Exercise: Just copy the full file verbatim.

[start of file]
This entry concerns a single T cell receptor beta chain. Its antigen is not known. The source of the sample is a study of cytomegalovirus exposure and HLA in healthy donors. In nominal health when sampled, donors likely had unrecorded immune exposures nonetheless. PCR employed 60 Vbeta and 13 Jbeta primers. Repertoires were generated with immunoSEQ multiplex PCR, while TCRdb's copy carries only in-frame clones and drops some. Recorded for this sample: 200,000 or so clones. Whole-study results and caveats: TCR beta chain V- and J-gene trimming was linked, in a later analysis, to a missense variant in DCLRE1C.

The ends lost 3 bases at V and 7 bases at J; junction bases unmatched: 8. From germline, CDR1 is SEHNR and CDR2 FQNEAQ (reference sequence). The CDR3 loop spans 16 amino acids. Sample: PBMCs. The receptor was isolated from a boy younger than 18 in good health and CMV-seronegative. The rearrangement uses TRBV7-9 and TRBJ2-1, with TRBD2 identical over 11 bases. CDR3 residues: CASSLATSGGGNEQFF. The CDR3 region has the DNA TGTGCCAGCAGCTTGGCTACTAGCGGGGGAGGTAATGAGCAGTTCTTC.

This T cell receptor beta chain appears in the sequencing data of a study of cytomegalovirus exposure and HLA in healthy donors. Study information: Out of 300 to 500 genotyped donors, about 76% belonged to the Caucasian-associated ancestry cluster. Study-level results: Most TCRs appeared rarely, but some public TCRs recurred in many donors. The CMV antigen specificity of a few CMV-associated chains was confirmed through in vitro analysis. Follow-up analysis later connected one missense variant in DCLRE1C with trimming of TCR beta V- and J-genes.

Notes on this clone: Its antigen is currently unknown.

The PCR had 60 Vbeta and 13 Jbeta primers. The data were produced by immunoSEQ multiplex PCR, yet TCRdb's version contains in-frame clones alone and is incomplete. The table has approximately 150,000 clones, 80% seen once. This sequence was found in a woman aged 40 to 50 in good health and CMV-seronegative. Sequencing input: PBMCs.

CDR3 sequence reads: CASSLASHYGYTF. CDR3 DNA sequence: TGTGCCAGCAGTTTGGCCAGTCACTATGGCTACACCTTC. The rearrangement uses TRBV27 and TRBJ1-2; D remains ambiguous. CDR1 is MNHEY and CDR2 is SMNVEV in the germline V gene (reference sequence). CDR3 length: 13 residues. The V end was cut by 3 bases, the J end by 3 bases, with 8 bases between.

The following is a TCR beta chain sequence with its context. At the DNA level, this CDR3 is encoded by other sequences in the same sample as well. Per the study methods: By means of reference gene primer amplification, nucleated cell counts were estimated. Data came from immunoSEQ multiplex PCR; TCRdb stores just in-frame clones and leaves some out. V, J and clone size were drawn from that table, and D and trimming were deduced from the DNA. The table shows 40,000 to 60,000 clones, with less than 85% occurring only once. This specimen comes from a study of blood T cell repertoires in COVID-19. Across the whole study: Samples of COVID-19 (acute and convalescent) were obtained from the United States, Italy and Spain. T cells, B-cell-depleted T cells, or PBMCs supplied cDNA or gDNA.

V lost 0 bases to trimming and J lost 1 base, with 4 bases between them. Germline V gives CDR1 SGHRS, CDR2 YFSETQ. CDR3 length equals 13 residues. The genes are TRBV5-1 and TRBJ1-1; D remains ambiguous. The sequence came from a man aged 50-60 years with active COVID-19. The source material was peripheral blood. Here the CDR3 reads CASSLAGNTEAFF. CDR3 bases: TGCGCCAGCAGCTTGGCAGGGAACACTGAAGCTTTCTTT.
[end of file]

This entry concerns a single T cell receptor beta chain. Its antigen is not known. The source of the sample is a study of cytomegalovirus exposure and HLA in healthy donors. In nominal health when sampled, donors likely had unrecorded immune exposures nonetheless. PCR employed 60 Vbeta and 13 Jbeta primers. Repertoires were generated with immunoSEQ multiplex PCR, while TCRdb's copy carries only in-frame clones and drops some. Recorded for this sample: 200,000 or so clones. Whole-study results and caveats: TCR beta chain V- and J-gene trimming was linked, in a later analysis, to a missense variant in DCLRE1C.

The ends lost 3 bases at V and 7 bases at J; junction bases unmatched: 8. From germline, CDR1 is SEHNR and CDR2 FQNEAQ (reference sequence). The CDR3 loop spans 16 amino acids. Sample: PBMCs. The receptor was isolated from a boy younger than 18 in good health and CMV-seronegative. The rearrangement uses TRBV7-9 and TRBJ2-1, with TRBD2 identical over 11 bases. CDR3 residues: CASSLATSGGGNEQFF. The CDR3 region has the DNA TGTGCCAGCAGCTTGGCTACTAGCGGGGGAGGTAATGAGCAGTTCTTC.

This T cell receptor beta chain appears in the sequencing data of a study of cytomegalovirus exposure and HLA in healthy donors. Study information: Out of 300 to 500 genotyped donors, about 76% belonged to the Caucasian-associated ancestry cluster. Study-level results: Most TCRs appeared rarely, but some public TCRs recurred in many donors. The CMV antigen specificity of a few CMV-associated chains was confirmed through in vitro analysis. Follow-up analysis later connected one missense variant in DCLRE1C with trimming of TCR beta V- and J-genes.

Notes on this clone: Its antigen is currently unknown.

The PCR had 60 Vbeta and 13 Jbeta primers. The data were produced by immunoSEQ multiplex PCR, yet TCRdb's version contains in-frame clones alone and is incomplete. The table has approximately 150,000 clones, 80% seen once. This sequence was found in a woman aged 40 to 50 in good health and CMV-seronegative. Sequencing input: PBMCs.

CDR3 sequence reads: CASSLASHYGYTF. CDR3 DNA sequence: TGTGCCAGCAGTTTGGCCAGTCACTATGGCTACACCTTC. The rearrangement uses TRBV27 and TRBJ1-2; D remains ambiguous. CDR1 is MNHEY and CDR2 is SMNVEV in the germline V gene (reference sequence). CDR3 length: 13 residues. The V end was cut by 3 bases, the J end by 3 bases, with 8 bases between.

The following is a TCR beta chain sequence with its context. At the DNA level, this CDR3 is encoded by other sequences in the same sample as well. Per the study methods: By means of reference gene primer amplification, nucleated cell counts were estimated. Data came from immunoSEQ multiplex PCR; TCRdb stores just in-frame clones and leaves some out. V, J and clone size were drawn from that table, and D and trimming were deduced from the DNA. The table shows 40,000 to 60,000 clones, with less than 85% occurring only once. This specimen comes from a study of blood T cell repertoires in COVID-19. Across the whole study: Samples of COVID-19 (acute and convalescent) were obtained from the United States, Italy and Spain. T cells, B-cell-depleted T cells, or PBMCs supplied cDNA or gDNA.

V lost 0 bases to trimming and J lost 1 base, with 4 bases between them. Germline V gives CDR1 SGHRS, CDR2 YFSETQ. CDR3 length equals 13 residues. The genes are TRBV5-1 and TRBJ1-1; D remains ambiguous. The sequence came from a man aged 50-60 years with active COVID-19. The source material was peripheral blood. Here the CDR3 reads CASSLAGNTEAFF. CDR3 bases: TGCGCCAGCAGCTTGGCAGGGAACACTGAAGCTTTCTTT.